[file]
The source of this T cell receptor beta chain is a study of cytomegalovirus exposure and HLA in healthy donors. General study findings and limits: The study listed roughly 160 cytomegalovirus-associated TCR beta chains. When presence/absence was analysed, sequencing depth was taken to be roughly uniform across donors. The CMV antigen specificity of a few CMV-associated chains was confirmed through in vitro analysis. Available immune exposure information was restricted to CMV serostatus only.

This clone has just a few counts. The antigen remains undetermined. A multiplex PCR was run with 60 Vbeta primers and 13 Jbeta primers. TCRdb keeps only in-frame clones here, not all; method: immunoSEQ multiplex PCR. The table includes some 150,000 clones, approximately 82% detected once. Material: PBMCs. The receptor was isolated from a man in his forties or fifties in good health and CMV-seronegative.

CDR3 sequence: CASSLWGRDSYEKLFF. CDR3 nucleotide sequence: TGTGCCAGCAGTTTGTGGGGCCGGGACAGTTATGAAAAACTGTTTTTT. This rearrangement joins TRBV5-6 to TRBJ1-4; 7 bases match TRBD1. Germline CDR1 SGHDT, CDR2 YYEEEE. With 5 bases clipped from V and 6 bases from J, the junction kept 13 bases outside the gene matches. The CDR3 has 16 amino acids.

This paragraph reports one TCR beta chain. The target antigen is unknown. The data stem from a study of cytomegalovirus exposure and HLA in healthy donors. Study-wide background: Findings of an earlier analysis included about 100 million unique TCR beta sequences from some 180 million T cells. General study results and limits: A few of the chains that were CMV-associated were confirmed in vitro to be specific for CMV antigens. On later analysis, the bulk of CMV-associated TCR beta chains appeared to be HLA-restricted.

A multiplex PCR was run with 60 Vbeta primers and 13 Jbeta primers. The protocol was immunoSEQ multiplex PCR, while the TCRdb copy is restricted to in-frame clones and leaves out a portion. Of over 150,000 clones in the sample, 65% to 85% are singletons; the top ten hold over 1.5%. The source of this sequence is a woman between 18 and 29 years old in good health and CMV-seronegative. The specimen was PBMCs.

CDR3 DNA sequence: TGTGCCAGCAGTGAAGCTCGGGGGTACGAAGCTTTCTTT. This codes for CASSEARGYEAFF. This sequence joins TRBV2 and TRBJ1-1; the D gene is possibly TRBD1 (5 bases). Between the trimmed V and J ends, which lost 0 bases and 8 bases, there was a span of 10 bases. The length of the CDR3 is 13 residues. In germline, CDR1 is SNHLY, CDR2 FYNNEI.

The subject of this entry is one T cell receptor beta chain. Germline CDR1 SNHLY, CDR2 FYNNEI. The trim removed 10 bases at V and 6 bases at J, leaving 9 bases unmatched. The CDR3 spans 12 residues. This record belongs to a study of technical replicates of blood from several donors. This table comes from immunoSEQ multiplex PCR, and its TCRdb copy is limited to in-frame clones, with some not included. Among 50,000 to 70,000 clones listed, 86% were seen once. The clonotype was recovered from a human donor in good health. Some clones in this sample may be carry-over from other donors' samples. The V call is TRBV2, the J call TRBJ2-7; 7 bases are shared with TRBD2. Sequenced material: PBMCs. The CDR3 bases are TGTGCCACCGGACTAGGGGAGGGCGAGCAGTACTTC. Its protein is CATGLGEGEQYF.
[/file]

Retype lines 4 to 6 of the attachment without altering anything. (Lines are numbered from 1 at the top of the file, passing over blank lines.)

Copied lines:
This paragraph reports one TCR beta chain. The target antigen is unknown. The data stem from a study of cytomegalovirus exposure and HLA in healthy donors. Study-wide background: Findings of an earlier analysis included about 100 million unique TCR beta sequences from some 180 million T cells. General study results and limits: A few of the chains that were CMV-associated were confirmed in vitro to be specific for CMV antigens. On later analysis, the bulk of CMV-associated TCR beta chains appeared to be HLA-restricted.

A multiplex PCR was run with 60 Vbeta primers and 13 Jbeta primers. The protocol was immunoSEQ multiplex PCR, while the TCRdb copy is restricted to in-frame clones and leaves out a portion. Of over 150,000 clones in the sample, 65% to 85% are singletons; the top ten hold over 1.5%. The source of this sequence is a woman between 18 and 29 years old in good health and CMV-seronegative. The specimen was PBMCs.

CDR3 DNA sequence: TGTGCCAGCAGTGAAGCTCGGGGGTACGAAGCTTTCTTT. This codes for CASSEARGYEAFF. This sequence joins TRBV2 and TRBJ1-1; the D gene is possibly TRBD1 (5 bases). Between the trimmed V and J ends, which lost 0 bases and 8 bases, there was a span of 10 bases. The length of the CDR3 is 13 residues. In germline, CDR1 is SNHLY, CDR2 FYNNEI.